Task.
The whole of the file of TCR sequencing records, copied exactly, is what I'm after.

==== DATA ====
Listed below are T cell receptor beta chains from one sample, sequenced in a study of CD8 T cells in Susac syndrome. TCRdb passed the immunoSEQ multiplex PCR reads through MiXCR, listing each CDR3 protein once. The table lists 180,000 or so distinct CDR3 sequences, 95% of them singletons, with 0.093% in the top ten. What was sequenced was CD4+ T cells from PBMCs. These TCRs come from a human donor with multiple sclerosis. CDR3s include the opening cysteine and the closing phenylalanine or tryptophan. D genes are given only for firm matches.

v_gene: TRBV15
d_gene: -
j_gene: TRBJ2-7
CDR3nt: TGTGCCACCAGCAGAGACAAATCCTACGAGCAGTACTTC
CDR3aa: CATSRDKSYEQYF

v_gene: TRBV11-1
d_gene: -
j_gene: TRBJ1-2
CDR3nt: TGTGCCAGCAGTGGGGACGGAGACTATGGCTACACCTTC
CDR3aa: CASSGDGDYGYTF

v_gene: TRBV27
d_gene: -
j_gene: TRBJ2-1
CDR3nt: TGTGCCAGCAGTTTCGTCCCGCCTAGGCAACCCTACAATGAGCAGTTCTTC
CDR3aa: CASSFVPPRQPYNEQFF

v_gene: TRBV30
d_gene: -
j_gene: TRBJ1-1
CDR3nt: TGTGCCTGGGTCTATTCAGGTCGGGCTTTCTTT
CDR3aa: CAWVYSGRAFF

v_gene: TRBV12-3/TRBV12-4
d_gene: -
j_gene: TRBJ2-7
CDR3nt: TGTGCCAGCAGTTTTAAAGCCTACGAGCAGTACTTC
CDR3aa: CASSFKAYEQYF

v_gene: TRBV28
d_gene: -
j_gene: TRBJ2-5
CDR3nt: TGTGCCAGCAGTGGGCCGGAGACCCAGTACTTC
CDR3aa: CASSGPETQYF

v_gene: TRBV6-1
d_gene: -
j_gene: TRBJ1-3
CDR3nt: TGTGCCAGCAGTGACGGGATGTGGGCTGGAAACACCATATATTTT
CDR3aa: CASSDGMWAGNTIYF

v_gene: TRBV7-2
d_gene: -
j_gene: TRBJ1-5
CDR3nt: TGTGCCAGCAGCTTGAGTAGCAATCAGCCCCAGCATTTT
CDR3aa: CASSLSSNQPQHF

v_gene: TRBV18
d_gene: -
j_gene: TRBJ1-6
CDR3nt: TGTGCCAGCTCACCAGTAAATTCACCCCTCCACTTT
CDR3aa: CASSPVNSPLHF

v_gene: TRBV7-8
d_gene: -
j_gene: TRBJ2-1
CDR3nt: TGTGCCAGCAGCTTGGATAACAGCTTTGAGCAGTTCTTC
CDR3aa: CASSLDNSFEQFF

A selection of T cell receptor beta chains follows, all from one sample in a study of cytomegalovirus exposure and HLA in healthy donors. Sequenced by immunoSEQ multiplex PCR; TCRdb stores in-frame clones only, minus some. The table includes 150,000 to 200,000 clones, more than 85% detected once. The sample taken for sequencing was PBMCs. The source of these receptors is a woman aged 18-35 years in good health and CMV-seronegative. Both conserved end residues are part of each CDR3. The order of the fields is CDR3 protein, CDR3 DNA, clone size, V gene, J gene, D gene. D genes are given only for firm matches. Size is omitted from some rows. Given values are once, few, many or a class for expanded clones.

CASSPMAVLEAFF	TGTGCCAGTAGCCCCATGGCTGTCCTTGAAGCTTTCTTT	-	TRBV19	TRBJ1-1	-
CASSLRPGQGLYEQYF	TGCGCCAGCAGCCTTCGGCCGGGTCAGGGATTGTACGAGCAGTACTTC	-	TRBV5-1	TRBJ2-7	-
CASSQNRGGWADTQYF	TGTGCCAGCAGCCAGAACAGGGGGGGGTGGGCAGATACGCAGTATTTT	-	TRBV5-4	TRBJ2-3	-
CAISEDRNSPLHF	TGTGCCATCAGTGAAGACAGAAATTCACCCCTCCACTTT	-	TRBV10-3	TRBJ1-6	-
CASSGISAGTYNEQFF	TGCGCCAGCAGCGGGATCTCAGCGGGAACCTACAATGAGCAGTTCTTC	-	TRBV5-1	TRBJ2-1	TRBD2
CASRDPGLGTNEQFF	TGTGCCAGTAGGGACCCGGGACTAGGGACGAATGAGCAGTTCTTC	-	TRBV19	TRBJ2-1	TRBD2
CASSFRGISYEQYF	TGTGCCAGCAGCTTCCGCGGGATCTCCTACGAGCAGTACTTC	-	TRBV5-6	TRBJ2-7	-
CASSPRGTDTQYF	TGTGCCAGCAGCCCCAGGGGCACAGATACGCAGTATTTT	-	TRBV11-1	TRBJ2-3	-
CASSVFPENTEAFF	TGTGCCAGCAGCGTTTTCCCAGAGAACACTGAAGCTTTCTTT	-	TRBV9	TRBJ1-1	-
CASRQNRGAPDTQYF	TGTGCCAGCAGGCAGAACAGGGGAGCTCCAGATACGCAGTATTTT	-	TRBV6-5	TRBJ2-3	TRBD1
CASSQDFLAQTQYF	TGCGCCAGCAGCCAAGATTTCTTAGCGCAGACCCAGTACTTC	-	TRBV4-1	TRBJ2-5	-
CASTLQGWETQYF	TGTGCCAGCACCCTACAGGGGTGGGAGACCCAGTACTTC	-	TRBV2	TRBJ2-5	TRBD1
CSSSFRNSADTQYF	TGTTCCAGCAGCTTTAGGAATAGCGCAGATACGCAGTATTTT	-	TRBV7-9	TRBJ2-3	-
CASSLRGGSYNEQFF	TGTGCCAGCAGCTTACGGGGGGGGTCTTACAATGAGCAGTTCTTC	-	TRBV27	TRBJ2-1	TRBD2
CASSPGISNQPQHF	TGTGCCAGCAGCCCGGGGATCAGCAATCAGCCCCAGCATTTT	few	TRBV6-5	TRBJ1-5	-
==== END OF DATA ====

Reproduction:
Listed below are T cell receptor beta chains from one sample, sequenced in a study of CD8 T cells in Susac syndrome. TCRdb passed the immunoSEQ multiplex PCR reads through MiXCR, listing each CDR3 protein once. The table lists 180,000 or so distinct CDR3 sequences, 95% of them singletons, with 0.093% in the top ten. What was sequenced was CD4+ T cells from PBMCs. These TCRs come from a human donor with multiple sclerosis. CDR3s include the opening cysteine and the closing phenylalanine or tryptophan. D genes are given only for firm matches.

v_gene: TRBV15
d_gene: -
j_gene: TRBJ2-7
CDR3nt: TGTGCCACCAGCAGAGACAAATCCTACGAGCAGTACTTC
CDR3aa: CATSRDKSYEQYF

v_gene: TRBV11-1
d_gene: -
j_gene: TRBJ1-2
CDR3nt: TGTGCCAGCAGTGGGGACGGAGACTATGGCTACACCTTC
CDR3aa: CASSGDGDYGYTF

v_gene: TRBV27
d_gene: -
j_gene: TRBJ2-1
CDR3nt: TGTGCCAGCAGTTTCGTCCCGCCTAGGCAACCCTACAATGAGCAGTTCTTC
CDR3aa: CASSFVPPRQPYNEQFF

v_gene: TRBV30
d_gene: -
j_gene: TRBJ1-1
CDR3nt: TGTGCCTGGGTCTATTCAGGTCGGGCTTTCTTT
CDR3aa: CAWVYSGRAFF

v_gene: TRBV12-3/TRBV12-4
d_gene: -
j_gene: TRBJ2-7
CDR3nt: TGTGCCAGCAGTTTTAAAGCCTACGAGCAGTACTTC
CDR3aa: CASSFKAYEQYF

v_gene: TRBV28
d_gene: -
j_gene: TRBJ2-5
CDR3nt: TGTGCCAGCAGTGGGCCGGAGACCCAGTACTTC
CDR3aa: CASSGPETQYF

v_gene: TRBV6-1
d_gene: -
j_gene: TRBJ1-3
CDR3nt: TGTGCCAGCAGTGACGGGATGTGGGCTGGAAACACCATATATTTT
CDR3aa: CASSDGMWAGNTIYF

v_gene: TRBV7-2
d_gene: -
j_gene: TRBJ1-5
CDR3nt: TGTGCCAGCAGCTTGAGTAGCAATCAGCCCCAGCATTTT
CDR3aa: CASSLSSNQPQHF

v_gene: TRBV18
d_gene: -
j_gene: TRBJ1-6
CDR3nt: TGTGCCAGCTCACCAGTAAATTCACCCCTCCACTTT
CDR3aa: CASSPVNSPLHF

v_gene: TRBV7-8
d_gene: -
j_gene: TRBJ2-1
CDR3nt: TGTGCCAGCAGCTTGGATAACAGCTTTGAGCAGTTCTTC
CDR3aa: CASSLDNSFEQFF

A selection of T cell receptor beta chains follows, all from one sample in a study of cytomegalovirus exposure and HLA in healthy donors. Sequenced by immunoSEQ multiplex PCR; TCRdb stores in-frame clones only, minus some. The table includes 150,000 to 200,000 clones, more than 85% detected once. The sample taken for sequencing was PBMCs. The source of these receptors is a woman aged 18-35 years in good health and CMV-seronegative. Both conserved end residues are part of each CDR3. The order of the fields is CDR3 protein, CDR3 DNA, clone size, V gene, J gene, D gene. D genes are given only for firm matches. Size is omitted from some rows. Given values are once, few, many or a class for expanded clones.

CASSPMAVLEAFF	TGTGCCAGTAGCCCCATGGCTGTCCTTGAAGCTTTCTTT	-	TRBV19	TRBJ1-1	-
CASSLRPGQGLYEQYF	TGCGCCAGCAGCCTTCGGCCGGGTCAGGGATTGTACGAGCAGTACTTC	-	TRBV5-1	TRBJ2-7	-
CASSQNRGGWADTQYF	TGTGCCAGCAGCCAGAACAGGGGGGGGTGGGCAGATACGCAGTATTTT	-	TRBV5-4	TRBJ2-3	-
CAISEDRNSPLHF	TGTGCCATCAGTGAAGACAGAAATTCACCCCTCCACTTT	-	TRBV10-3	TRBJ1-6	-
CASSGISAGTYNEQFF	TGCGCCAGCAGCGGGATCTCAGCGGGAACCTACAATGAGCAGTTCTTC	-	TRBV5-1	TRBJ2-1	TRBD2
CASRDPGLGTNEQFF	TGTGCCAGTAGGGACCCGGGACTAGGGACGAATGAGCAGTTCTTC	-	TRBV19	TRBJ2-1	TRBD2
CASSFRGISYEQYF	TGTGCCAGCAGCTTCCGCGGGATCTCCTACGAGCAGTACTTC	-	TRBV5-6	TRBJ2-7	-
CASSPRGTDTQYF	TGTGCCAGCAGCCCCAGGGGCACAGATACGCAGTATTTT	-	TRBV11-1	TRBJ2-3	-
CASSVFPENTEAFF	TGTGCCAGCAGCGTTTTCCCAGAGAACACTGAAGCTTTCTTT	-	TRBV9	TRBJ1-1	-
CASRQNRGAPDTQYF	TGTGCCAGCAGGCAGAACAGGGGAGCTCCAGATACGCAGTATTTT	-	TRBV6-5	TRBJ2-3	TRBD1
CASSQDFLAQTQYF	TGCGCCAGCAGCCAAGATTTCTTAGCGCAGACCCAGTACTTC	-	TRBV4-1	TRBJ2-5	-
CASTLQGWETQYF	TGTGCCAGCACCCTACAGGGGTGGGAGACCCAGTACTTC	-	TRBV2	TRBJ2-5	TRBD1
CSSSFRNSADTQYF	TGTTCCAGCAGCTTTAGGAATAGCGCAGATACGCAGTATTTT	-	TRBV7-9	TRBJ2-3	-
CASSLRGGSYNEQFF	TGTGCCAGCAGCTTACGGGGGGGGTCTTACAATGAGCAGTTCTTC	-	TRBV27	TRBJ2-1	TRBD2
CASSPGISNQPQHF	TGTGCCAGCAGCCCGGGGATCAGCAATCAGCCCCAGCATTTT	few	TRBV6-5	TRBJ1-5	-